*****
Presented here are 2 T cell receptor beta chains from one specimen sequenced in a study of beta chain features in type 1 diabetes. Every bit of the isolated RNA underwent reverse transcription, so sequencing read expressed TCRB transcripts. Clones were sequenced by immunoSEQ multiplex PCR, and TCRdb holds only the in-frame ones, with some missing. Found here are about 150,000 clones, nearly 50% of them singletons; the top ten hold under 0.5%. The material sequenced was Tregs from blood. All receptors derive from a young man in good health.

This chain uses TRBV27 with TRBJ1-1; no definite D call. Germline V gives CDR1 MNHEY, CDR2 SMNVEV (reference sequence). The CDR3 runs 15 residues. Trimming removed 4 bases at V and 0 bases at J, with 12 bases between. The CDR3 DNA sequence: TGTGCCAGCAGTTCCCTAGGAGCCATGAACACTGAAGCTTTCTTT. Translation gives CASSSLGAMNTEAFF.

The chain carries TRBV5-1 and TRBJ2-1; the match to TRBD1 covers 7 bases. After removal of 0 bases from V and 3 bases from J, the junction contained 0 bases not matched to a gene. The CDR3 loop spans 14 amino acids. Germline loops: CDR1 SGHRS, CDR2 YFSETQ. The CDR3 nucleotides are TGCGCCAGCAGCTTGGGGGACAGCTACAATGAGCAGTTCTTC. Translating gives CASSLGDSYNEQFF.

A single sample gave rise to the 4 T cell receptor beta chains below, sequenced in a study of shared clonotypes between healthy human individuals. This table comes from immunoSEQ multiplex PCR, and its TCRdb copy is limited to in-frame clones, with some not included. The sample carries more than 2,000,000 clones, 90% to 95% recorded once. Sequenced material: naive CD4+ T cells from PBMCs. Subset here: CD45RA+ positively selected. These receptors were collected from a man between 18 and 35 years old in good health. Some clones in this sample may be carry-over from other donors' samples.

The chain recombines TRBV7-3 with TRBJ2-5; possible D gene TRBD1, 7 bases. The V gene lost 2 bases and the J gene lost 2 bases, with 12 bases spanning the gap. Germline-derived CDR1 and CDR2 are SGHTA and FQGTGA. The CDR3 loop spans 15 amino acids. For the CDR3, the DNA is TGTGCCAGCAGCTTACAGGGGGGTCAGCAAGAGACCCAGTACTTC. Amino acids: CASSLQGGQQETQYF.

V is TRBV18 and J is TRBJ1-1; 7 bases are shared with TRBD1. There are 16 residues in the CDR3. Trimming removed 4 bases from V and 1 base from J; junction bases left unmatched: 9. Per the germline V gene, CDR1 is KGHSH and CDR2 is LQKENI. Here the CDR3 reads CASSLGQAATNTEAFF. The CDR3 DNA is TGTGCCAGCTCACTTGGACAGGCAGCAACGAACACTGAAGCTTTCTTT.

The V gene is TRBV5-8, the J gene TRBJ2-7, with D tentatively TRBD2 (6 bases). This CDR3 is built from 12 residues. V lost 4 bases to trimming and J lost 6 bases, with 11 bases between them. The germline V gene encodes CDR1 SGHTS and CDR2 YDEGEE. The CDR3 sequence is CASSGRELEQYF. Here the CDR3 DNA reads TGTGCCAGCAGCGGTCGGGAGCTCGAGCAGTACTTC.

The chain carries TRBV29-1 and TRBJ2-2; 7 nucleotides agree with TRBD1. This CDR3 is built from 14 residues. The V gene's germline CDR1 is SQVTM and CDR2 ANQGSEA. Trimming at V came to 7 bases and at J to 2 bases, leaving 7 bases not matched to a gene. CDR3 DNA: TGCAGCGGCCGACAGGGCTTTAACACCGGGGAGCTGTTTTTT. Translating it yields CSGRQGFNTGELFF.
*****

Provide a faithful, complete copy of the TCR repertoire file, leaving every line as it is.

Presented here are 2 T cell receptor beta chains from one specimen sequenced in a study of beta chain features in type 1 diabetes. Every bit of the isolated RNA underwent reverse transcription, so sequencing read expressed TCRB transcripts. Clones were sequenced by immunoSEQ multiplex PCR, and TCRdb holds only the in-frame ones, with some missing. Found here are about 150,000 clones, nearly 50% of them singletons; the top ten hold under 0.5%. The material sequenced was Tregs from blood. All receptors derive from a young man in good health.

This chain uses TRBV27 with TRBJ1-1; no definite D call. Germline V gives CDR1 MNHEY, CDR2 SMNVEV (reference sequence). The CDR3 runs 15 residues. Trimming removed 4 bases at V and 0 bases at J, with 12 bases between. The CDR3 DNA sequence: TGTGCCAGCAGTTCCCTAGGAGCCATGAACACTGAAGCTTTCTTT. Translation gives CASSSLGAMNTEAFF.

The chain carries TRBV5-1 and TRBJ2-1; the match to TRBD1 covers 7 bases. After removal of 0 bases from V and 3 bases from J, the junction contained 0 bases not matched to a gene. The CDR3 loop spans 14 amino acids. Germline loops: CDR1 SGHRS, CDR2 YFSETQ. The CDR3 nucleotides are TGCGCCAGCAGCTTGGGGGACAGCTACAATGAGCAGTTCTTC. Translating gives CASSLGDSYNEQFF.

A single sample gave rise to the 4 T cell receptor beta chains below, sequenced in a study of shared clonotypes between healthy human individuals. This table comes from immunoSEQ multiplex PCR, and its TCRdb copy is limited to in-frame clones, with some not included. The sample carries more than 2,000,000 clones, 90% to 95% recorded once. Sequenced material: naive CD4+ T cells from PBMCs. Subset here: CD45RA+ positively selected. These receptors were collected from a man between 18 and 35 years old in good health. Some clones in this sample may be carry-over from other donors' samples.

The chain recombines TRBV7-3 with TRBJ2-5; possible D gene TRBD1, 7 bases. The V gene lost 2 bases and the J gene lost 2 bases, with 12 bases spanning the gap. Germline-derived CDR1 and CDR2 are SGHTA and FQGTGA. The CDR3 loop spans 15 amino acids. For the CDR3, the DNA is TGTGCCAGCAGCTTACAGGGGGGTCAGCAAGAGACCCAGTACTTC. Amino acids: CASSLQGGQQETQYF.

V is TRBV18 and J is TRBJ1-1; 7 bases are shared with TRBD1. There are 16 residues in the CDR3. Trimming removed 4 bases from V and 1 base from J; junction bases left unmatched: 9. Per the germline V gene, CDR1 is KGHSH and CDR2 is LQKENI. Here the CDR3 reads CASSLGQAATNTEAFF. The CDR3 DNA is TGTGCCAGCTCACTTGGACAGGCAGCAACGAACACTGAAGCTTTCTTT.

The V gene is TRBV5-8, the J gene TRBJ2-7, with D tentatively TRBD2 (6 bases). This CDR3 is built from 12 residues. V lost 4 bases to trimming and J lost 6 bases, with 11 bases between them. The germline V gene encodes CDR1 SGHTS and CDR2 YDEGEE. The CDR3 sequence is CASSGRELEQYF. Here the CDR3 DNA reads TGTGCCAGCAGCGGTCGGGAGCTCGAGCAGTACTTC.

The chain carries TRBV29-1 and TRBJ2-2; 7 nucleotides agree with TRBD1. This CDR3 is built from 14 residues. The V gene's germline CDR1 is SQVTM and CDR2 ANQGSEA. Trimming at V came to 7 bases and at J to 2 bases, leaving 7 bases not matched to a gene. CDR3 DNA: TGCAGCGGCCGACAGGGCTTTAACACCGGGGAGCTGTTTTTT. Translating it yields CSGRQGFNTGELFF.